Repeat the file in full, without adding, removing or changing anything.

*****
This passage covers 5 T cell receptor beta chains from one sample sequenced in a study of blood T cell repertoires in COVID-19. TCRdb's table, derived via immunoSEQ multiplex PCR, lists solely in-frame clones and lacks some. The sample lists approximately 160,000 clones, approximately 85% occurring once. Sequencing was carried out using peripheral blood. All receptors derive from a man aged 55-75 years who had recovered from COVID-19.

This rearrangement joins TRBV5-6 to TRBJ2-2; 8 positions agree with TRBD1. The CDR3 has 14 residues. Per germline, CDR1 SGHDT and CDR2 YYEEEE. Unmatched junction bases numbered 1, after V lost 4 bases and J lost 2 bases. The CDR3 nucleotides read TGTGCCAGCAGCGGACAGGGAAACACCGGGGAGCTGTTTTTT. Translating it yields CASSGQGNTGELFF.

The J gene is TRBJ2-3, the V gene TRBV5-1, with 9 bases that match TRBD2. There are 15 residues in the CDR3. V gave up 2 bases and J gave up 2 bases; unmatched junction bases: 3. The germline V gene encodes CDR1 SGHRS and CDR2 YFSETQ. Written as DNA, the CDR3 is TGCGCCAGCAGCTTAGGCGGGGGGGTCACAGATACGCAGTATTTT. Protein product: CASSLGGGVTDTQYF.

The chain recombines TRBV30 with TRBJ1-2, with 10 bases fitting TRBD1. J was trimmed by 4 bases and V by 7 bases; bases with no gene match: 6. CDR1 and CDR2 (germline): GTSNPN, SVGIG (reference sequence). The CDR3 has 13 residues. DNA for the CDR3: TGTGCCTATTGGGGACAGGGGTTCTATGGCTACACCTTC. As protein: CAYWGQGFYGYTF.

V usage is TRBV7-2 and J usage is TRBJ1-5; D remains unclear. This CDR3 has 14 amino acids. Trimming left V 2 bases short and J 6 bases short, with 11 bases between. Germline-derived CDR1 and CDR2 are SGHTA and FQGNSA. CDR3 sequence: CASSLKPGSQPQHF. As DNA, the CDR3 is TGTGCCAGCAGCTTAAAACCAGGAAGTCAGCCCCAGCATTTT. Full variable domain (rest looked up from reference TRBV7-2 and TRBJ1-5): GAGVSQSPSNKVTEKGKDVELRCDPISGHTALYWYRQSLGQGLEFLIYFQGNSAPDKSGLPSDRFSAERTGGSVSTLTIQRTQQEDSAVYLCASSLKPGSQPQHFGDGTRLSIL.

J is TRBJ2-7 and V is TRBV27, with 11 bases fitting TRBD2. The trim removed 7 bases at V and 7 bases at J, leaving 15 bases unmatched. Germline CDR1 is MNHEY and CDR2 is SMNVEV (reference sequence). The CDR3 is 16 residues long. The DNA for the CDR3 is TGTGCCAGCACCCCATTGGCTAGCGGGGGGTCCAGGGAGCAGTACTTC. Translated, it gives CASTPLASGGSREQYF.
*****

This passage covers 5 T cell receptor beta chains from one sample sequenced in a study of blood T cell repertoires in COVID-19. TCRdb's table, derived via immunoSEQ multiplex PCR, lists solely in-frame clones and lacks some. The sample lists approximately 160,000 clones, approximately 85% occurring once. Sequencing was carried out using peripheral blood. All receptors derive from a man aged 55-75 years who had recovered from COVID-19.

This rearrangement joins TRBV5-6 to TRBJ2-2; 8 positions agree with TRBD1. The CDR3 has 14 residues. Per germline, CDR1 SGHDT and CDR2 YYEEEE. Unmatched junction bases numbered 1, after V lost 4 bases and J lost 2 bases. The CDR3 nucleotides read TGTGCCAGCAGCGGACAGGGAAACACCGGGGAGCTGTTTTTT. Translating it yields CASSGQGNTGELFF.

The J gene is TRBJ2-3, the V gene TRBV5-1, with 9 bases that match TRBD2. There are 15 residues in the CDR3. V gave up 2 bases and J gave up 2 bases; unmatched junction bases: 3. The germline V gene encodes CDR1 SGHRS and CDR2 YFSETQ. Written as DNA, the CDR3 is TGCGCCAGCAGCTTAGGCGGGGGGGTCACAGATACGCAGTATTTT. Protein product: CASSLGGGVTDTQYF.

The chain recombines TRBV30 with TRBJ1-2, with 10 bases fitting TRBD1. J was trimmed by 4 bases and V by 7 bases; bases with no gene match: 6. CDR1 and CDR2 (germline): GTSNPN, SVGIG (reference sequence). The CDR3 has 13 residues. DNA for the CDR3: TGTGCCTATTGGGGACAGGGGTTCTATGGCTACACCTTC. As protein: CAYWGQGFYGYTF.

V usage is TRBV7-2 and J usage is TRBJ1-5; D remains unclear. This CDR3 has 14 amino acids. Trimming left V 2 bases short and J 6 bases short, with 11 bases between. Germline-derived CDR1 and CDR2 are SGHTA and FQGNSA. CDR3 sequence: CASSLKPGSQPQHF. As DNA, the CDR3 is TGTGCCAGCAGCTTAAAACCAGGAAGTCAGCCCCAGCATTTT. Full variable domain (rest looked up from reference TRBV7-2 and TRBJ1-5): GAGVSQSPSNKVTEKGKDVELRCDPISGHTALYWYRQSLGQGLEFLIYFQGNSAPDKSGLPSDRFSAERTGGSVSTLTIQRTQQEDSAVYLCASSLKPGSQPQHFGDGTRLSIL.

J is TRBJ2-7 and V is TRBV27, with 11 bases fitting TRBD2. The trim removed 7 bases at V and 7 bases at J, leaving 15 bases unmatched. Germline CDR1 is MNHEY and CDR2 is SMNVEV (reference sequence). The CDR3 is 16 residues long. The DNA for the CDR3 is TGTGCCAGCACCCCATTGGCTAGCGGGGGGTCCAGGGAGCAGTACTTC. Translated, it gives CASTPLASGGSREQYF.